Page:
Day three, and my sun dance must have worked as the sun was out again when we woke. First stop today was the Woollen Mill at Trefriw.
At Trefriw Woollen Mills traditional Welsh tapestry bedspreads, tweeds and travelling rugs are being made using traditional Welsh patterns that have been around for hundreds of years. Trefriw Woollen Mills is one of the few remaining mills of what was once an important Welsh industry. Originally a Pandy (fulling mill) where hand spun and woven cloth was brought to be washed before the Industrial Revolution, it was situated on the fast running River Crafnant in order to use the water to drive the waterwheels and to wash the wool. We enjoyed our guided tour being shown around by Elaine who explained the mill and all the machinery to us, and we were all impressed with the skills used by the staff operating these traditional spinning and weaving instruments. The Mill is still owned and operated by the same family that originally bought it in 1859 after it had been in operation for 30 years.
After a little lunch and retail therapy on we went to Conwy. There we found knights, boats, the smallest house in Britain and an imposing castle guarding the town.
Our knowledgeable guide Neil and his German speaking nephew gave us a brief but comprehensive history lesson of the castle. Conwy Castle is a medieval fortification on the north coast of Wales and was built by Edward I during his conquest of Wales between 1283 and 1289. Constructed as part of a wider project to create the walled town of Conwy it played an important part in several wars, withstanding the siege of Madog ap Llywelyn in the winter of 1294–95, acted as a temporary haven for Richard II in 1399 and was held for several months by forces loyal to Owain Glyndŵr in 1401.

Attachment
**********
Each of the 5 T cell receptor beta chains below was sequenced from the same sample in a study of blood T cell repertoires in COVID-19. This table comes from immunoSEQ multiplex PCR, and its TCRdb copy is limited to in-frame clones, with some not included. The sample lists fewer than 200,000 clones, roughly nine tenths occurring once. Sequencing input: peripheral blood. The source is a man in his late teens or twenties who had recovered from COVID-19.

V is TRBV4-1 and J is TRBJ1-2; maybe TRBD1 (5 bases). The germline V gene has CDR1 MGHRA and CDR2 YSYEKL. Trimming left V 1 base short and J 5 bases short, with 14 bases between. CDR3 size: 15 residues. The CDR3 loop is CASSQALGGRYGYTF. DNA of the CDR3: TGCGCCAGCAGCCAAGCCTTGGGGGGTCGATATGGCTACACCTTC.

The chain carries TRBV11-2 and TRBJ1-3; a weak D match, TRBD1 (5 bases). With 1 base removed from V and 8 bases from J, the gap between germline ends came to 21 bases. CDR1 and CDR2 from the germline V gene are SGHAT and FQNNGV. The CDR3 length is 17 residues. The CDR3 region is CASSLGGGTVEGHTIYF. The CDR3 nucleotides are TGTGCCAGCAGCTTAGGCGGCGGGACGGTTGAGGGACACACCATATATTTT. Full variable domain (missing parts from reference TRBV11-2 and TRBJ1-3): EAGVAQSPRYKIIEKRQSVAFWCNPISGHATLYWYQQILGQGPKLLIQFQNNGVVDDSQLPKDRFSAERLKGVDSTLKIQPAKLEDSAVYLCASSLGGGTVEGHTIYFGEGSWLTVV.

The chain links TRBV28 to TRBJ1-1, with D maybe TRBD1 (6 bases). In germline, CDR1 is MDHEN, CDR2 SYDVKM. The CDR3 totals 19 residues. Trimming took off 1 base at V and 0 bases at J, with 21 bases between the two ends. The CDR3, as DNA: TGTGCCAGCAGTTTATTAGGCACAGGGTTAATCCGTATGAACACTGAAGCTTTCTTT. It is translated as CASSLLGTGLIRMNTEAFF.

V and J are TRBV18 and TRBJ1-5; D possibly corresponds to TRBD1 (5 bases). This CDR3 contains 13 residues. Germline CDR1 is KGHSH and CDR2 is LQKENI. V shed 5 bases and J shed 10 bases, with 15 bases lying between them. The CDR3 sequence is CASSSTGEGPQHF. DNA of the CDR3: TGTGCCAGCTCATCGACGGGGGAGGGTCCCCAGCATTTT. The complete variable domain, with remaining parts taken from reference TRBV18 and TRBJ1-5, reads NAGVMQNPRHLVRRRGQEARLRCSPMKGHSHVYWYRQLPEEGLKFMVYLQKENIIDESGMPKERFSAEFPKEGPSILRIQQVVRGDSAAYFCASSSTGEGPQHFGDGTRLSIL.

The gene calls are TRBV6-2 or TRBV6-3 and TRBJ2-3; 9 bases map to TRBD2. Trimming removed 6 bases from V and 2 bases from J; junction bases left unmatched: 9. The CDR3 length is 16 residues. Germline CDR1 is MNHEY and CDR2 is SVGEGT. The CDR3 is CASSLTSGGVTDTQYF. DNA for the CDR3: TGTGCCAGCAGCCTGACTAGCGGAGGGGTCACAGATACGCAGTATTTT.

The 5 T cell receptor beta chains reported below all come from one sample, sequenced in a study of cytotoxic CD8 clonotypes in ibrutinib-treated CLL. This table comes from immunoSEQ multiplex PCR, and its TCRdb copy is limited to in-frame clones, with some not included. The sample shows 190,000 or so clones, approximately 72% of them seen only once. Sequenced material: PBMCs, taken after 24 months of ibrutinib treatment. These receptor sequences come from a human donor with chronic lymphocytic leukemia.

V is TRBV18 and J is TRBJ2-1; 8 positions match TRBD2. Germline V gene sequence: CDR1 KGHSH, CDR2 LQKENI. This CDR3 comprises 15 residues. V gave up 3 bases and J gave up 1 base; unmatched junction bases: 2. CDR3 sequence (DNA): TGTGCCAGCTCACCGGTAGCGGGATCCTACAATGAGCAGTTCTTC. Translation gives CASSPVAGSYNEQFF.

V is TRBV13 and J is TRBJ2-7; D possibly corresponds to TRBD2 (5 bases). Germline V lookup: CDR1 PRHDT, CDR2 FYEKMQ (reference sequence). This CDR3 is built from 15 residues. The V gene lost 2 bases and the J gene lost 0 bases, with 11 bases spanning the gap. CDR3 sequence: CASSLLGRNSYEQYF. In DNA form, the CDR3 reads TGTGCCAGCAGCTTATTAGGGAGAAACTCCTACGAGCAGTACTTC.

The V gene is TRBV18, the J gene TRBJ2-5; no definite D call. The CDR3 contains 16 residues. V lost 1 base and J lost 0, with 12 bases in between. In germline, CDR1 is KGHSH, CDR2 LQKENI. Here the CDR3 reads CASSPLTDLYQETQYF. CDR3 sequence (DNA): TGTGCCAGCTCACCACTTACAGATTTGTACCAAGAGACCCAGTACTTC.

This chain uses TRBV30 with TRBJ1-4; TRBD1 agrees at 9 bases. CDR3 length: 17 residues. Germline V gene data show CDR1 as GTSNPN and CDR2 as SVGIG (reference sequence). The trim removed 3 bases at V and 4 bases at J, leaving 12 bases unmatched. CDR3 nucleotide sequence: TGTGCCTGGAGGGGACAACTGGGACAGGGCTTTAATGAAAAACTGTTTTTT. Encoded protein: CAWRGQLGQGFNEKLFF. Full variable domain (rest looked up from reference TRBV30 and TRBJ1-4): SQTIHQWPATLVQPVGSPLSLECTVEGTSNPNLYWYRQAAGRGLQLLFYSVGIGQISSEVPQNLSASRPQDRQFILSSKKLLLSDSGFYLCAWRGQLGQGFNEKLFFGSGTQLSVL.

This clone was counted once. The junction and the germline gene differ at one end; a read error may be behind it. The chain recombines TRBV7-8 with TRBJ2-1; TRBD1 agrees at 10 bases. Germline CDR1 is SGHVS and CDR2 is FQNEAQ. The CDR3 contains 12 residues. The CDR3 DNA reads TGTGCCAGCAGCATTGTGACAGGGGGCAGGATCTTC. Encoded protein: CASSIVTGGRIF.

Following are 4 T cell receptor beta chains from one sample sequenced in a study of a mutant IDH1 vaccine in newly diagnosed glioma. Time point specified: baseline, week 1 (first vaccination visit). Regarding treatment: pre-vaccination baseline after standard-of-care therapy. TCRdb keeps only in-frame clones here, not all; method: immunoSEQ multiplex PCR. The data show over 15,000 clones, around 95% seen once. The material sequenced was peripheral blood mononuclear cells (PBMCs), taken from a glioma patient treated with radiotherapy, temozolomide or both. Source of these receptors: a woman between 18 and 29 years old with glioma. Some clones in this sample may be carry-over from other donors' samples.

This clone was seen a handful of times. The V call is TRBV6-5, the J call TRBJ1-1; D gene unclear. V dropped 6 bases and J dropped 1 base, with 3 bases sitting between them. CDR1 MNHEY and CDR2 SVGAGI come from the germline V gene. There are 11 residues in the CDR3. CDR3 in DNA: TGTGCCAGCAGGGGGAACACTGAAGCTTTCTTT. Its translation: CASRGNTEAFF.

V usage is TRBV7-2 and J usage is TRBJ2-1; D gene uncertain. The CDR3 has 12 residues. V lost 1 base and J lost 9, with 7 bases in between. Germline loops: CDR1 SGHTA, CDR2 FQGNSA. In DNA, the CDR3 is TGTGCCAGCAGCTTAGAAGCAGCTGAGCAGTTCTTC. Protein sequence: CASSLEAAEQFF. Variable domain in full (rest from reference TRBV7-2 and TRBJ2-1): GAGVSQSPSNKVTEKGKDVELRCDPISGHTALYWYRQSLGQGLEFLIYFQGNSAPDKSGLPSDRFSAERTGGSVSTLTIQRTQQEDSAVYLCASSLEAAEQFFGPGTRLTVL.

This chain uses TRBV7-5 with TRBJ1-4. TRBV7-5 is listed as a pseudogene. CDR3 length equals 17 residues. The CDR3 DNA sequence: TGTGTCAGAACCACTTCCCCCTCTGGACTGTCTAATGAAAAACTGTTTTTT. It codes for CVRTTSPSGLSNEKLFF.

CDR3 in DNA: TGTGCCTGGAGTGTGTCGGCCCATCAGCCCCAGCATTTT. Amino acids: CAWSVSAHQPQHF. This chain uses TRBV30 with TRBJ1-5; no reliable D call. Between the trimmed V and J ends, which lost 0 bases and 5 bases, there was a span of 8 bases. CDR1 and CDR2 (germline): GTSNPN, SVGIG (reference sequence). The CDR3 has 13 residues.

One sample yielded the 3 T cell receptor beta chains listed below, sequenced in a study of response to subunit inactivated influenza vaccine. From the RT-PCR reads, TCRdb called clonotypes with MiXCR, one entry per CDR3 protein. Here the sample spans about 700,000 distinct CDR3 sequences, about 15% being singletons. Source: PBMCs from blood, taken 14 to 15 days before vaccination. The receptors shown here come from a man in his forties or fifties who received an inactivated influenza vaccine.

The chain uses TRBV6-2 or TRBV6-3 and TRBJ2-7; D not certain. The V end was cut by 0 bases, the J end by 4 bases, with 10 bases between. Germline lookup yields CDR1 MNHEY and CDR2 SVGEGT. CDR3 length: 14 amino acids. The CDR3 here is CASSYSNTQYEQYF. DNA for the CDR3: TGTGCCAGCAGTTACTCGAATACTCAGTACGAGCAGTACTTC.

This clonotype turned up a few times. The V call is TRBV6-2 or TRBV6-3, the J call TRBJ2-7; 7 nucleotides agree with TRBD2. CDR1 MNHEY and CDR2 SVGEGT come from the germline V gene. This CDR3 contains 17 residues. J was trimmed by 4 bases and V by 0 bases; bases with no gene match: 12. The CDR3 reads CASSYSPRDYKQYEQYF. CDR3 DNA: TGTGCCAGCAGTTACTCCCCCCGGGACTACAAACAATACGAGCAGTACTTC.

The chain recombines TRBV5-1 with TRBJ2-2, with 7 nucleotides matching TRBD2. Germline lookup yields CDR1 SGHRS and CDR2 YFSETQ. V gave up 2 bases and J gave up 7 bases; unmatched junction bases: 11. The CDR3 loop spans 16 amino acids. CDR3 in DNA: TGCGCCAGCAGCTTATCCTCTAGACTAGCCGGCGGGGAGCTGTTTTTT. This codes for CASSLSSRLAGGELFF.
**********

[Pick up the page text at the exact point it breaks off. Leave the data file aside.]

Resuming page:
Before the English built the town of Conwy, the site was occupied by a Cistercian monastery favoured by the Welsh princes. The location also controlled an important crossing point over the River Conwy between the coastal and inland areas of North Wales. The kings of England and the Welsh princes had fought for control of the region since the 1070s and the conflict had resumed during the 13th century, leading to Edward I intervening in North Wales for the second time during his reign in 1282. The building of the castle was controlled by Sir John Bonvillars and overseen by master mason James of St. George, and the first phase of work between 1283 and 1284 focused on creating the exterior curtain walls and towers. In the second phase, from 1284 and 1286, the interior buildings were erected, while work began on the walls for the neighbouring town. By 1287, the castle was complete. The castle housed the constable who, by a royal charter of 1284, was also the mayor of the new town of Conwy, and oversaw a castle garrison of 30 soldiers, including 15 crossbowmen, supported by a carpenter, chaplain, blacksmith, engineer and a stonemason.
Today the Castle is still one of the most imposing buildings in North Wales and UNESCO considers Conwy Castle one of “the finest examples of late 13th century and early 14th century military architecture in Europe”.
The drive home took us through beautiful Welsh countryside and we arrived back at the Hotel to a delicious meal followed by the arrival of my knitting group for some German/British knitting fun. A wonderful day was concluded by an evening of chatter and a lot of laughter. Knitting and crafts bond us all together and we are already looking forward to our visit to Germany in June.
Day four awaits, I better get a move on!
PS: To see and read more about our fabulous week visit Claudia’s blog here.